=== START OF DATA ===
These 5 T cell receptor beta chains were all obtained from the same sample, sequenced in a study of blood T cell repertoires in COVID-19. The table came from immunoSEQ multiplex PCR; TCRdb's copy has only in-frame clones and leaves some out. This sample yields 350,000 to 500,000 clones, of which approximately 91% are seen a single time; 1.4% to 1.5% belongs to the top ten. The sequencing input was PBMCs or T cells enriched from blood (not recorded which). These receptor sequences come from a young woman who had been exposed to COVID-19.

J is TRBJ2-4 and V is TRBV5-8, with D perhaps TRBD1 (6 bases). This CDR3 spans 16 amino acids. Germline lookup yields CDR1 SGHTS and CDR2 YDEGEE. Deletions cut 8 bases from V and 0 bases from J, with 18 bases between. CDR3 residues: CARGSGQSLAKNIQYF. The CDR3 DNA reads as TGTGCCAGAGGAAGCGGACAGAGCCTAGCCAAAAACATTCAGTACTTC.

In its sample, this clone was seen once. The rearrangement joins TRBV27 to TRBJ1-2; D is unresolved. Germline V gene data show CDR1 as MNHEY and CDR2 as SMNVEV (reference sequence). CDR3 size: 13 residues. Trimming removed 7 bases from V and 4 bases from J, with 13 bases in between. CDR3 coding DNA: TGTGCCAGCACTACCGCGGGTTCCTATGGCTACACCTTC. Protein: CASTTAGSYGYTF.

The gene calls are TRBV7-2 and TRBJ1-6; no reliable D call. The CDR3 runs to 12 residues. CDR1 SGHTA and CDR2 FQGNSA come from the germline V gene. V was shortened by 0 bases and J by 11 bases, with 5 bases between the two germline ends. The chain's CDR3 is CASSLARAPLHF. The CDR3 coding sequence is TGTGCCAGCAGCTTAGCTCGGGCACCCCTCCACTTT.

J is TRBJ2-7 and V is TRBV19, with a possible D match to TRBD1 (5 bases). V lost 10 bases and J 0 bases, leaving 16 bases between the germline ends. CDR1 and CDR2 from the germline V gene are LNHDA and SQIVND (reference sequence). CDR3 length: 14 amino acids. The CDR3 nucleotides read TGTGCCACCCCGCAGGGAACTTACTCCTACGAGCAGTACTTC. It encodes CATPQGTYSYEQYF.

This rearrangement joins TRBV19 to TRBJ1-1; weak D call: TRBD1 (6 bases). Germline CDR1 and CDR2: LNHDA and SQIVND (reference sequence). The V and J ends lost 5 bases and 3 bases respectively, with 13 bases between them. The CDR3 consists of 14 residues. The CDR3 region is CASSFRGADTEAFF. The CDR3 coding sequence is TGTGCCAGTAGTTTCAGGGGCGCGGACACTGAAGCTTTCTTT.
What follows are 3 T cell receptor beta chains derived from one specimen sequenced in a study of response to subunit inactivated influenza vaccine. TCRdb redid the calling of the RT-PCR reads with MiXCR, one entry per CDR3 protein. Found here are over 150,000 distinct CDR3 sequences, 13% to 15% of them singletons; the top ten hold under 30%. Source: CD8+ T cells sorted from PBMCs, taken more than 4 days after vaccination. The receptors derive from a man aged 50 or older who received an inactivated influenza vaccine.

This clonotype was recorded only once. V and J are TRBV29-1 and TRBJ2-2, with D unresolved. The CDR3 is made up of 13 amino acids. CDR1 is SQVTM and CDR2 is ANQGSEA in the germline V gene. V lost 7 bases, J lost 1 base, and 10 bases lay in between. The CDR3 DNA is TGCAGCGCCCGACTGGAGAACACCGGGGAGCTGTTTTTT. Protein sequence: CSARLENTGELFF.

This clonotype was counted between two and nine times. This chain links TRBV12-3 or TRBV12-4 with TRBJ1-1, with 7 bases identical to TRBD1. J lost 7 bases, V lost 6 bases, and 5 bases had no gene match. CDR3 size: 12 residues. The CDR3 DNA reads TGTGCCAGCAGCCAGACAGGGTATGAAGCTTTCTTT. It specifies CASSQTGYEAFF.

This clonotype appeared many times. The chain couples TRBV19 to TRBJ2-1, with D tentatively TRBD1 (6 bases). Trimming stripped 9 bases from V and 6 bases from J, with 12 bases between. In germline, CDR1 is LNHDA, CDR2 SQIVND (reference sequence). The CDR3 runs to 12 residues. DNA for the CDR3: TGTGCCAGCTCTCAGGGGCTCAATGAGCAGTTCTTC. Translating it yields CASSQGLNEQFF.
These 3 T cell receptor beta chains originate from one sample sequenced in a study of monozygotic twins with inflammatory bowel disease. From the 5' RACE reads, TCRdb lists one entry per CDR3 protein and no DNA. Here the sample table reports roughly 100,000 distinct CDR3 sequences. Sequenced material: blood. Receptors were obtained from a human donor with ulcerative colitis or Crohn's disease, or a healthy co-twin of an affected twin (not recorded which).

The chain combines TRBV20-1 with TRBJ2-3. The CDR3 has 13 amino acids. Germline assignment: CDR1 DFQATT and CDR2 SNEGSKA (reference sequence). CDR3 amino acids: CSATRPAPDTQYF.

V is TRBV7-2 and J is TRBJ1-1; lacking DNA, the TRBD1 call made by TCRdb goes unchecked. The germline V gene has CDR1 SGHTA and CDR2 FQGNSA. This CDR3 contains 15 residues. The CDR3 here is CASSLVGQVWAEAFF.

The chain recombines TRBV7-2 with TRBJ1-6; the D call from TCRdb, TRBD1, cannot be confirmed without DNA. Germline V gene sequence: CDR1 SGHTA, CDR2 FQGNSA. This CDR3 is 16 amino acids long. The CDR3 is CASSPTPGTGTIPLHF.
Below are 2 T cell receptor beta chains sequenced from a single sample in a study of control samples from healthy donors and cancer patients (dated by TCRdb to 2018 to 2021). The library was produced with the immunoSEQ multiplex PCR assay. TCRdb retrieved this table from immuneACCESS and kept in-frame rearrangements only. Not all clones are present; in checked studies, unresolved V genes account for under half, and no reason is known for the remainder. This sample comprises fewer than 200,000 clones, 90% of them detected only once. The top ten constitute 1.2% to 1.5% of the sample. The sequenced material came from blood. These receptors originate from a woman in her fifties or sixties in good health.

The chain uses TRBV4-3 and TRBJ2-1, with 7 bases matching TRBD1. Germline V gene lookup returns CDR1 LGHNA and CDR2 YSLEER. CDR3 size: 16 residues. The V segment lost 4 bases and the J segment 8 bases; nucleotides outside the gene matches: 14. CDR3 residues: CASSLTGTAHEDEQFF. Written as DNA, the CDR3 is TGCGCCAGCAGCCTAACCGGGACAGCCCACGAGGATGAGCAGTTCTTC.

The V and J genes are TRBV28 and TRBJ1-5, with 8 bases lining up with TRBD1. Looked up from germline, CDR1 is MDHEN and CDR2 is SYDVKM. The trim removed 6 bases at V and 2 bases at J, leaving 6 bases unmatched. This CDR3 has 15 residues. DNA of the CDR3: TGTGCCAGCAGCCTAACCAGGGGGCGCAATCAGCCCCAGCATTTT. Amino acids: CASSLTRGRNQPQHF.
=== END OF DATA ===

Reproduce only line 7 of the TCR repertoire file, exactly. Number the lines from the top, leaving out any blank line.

What follows are 3 T cell receptor beta chains derived from one specimen sequenced in a study of response to subunit inactivated influenza vaccine. TCRdb redid the calling of the RT-PCR reads with MiXCR, one entry per CDR3 protein. Found here are over 150,000 distinct CDR3 sequences, 13% to 15% of them singletons; the top ten hold under 30%. Source: CD8+ T cells sorted from PBMCs, taken more than 4 days after vaccination. The receptors derive from a man aged 50 or older who received an inactivated influenza vaccine.